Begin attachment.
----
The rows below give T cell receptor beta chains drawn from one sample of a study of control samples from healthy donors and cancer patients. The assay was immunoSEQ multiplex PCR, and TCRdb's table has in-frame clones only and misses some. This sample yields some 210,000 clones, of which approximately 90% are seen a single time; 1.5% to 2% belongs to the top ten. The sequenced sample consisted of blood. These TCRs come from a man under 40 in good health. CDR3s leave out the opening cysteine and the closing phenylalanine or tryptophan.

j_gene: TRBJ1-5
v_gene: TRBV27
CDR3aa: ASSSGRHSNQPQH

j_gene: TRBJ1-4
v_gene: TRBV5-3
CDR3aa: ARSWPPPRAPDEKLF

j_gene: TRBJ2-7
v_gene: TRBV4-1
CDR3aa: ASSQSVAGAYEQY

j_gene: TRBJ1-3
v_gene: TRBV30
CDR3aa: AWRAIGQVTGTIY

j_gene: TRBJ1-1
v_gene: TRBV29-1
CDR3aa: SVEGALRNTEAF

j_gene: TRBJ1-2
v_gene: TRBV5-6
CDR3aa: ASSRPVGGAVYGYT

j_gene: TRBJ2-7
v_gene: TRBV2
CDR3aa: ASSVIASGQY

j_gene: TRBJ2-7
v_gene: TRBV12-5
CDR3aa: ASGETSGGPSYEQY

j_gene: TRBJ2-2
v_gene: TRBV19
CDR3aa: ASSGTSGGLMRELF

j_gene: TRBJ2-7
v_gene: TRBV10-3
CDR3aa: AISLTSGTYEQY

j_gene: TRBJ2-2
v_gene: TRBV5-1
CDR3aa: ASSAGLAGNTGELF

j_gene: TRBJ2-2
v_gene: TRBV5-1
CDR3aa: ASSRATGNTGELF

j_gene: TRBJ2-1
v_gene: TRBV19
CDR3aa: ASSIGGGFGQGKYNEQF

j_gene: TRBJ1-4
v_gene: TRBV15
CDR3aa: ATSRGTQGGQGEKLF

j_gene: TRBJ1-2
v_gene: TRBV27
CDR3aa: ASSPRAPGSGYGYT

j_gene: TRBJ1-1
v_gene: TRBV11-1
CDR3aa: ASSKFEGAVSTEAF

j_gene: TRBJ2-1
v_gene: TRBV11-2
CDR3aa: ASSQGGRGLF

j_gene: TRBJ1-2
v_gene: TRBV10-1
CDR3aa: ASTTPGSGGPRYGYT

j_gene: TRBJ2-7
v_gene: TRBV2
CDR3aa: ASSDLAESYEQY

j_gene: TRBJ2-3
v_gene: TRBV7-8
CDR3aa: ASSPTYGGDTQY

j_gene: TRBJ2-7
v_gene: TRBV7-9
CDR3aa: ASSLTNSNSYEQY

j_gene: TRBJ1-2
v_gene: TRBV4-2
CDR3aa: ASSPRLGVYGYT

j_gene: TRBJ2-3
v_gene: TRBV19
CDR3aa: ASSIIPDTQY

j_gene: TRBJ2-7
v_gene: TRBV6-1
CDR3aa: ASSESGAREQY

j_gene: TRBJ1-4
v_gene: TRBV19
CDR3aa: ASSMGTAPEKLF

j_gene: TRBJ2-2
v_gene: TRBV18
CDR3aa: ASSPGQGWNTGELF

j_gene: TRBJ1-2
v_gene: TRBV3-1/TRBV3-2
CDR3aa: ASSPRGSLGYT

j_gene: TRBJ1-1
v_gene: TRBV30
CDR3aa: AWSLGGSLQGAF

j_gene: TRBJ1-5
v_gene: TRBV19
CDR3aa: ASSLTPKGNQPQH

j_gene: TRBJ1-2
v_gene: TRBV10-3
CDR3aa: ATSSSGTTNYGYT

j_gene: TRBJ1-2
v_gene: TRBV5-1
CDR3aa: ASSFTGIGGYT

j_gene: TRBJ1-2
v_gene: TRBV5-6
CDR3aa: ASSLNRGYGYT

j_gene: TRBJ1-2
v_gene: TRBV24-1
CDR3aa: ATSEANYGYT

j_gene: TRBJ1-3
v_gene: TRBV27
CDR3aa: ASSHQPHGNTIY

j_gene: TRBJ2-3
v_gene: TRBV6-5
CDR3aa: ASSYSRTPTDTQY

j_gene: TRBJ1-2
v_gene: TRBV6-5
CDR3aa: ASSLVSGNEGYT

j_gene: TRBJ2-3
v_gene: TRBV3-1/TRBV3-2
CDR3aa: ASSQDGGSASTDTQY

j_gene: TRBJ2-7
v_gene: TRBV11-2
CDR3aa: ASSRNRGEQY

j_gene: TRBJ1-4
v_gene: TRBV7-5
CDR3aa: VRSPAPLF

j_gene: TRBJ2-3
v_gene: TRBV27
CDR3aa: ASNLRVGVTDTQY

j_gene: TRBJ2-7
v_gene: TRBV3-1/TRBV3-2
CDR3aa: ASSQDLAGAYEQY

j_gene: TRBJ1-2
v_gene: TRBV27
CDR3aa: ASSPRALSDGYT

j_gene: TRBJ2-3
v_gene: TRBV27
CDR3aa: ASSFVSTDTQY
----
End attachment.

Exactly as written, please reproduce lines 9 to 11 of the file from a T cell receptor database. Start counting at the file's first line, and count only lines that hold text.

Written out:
v_gene: TRBV4-1
CDR3aa: ASSQSVAGAYEQY

j_gene: TRBJ1-3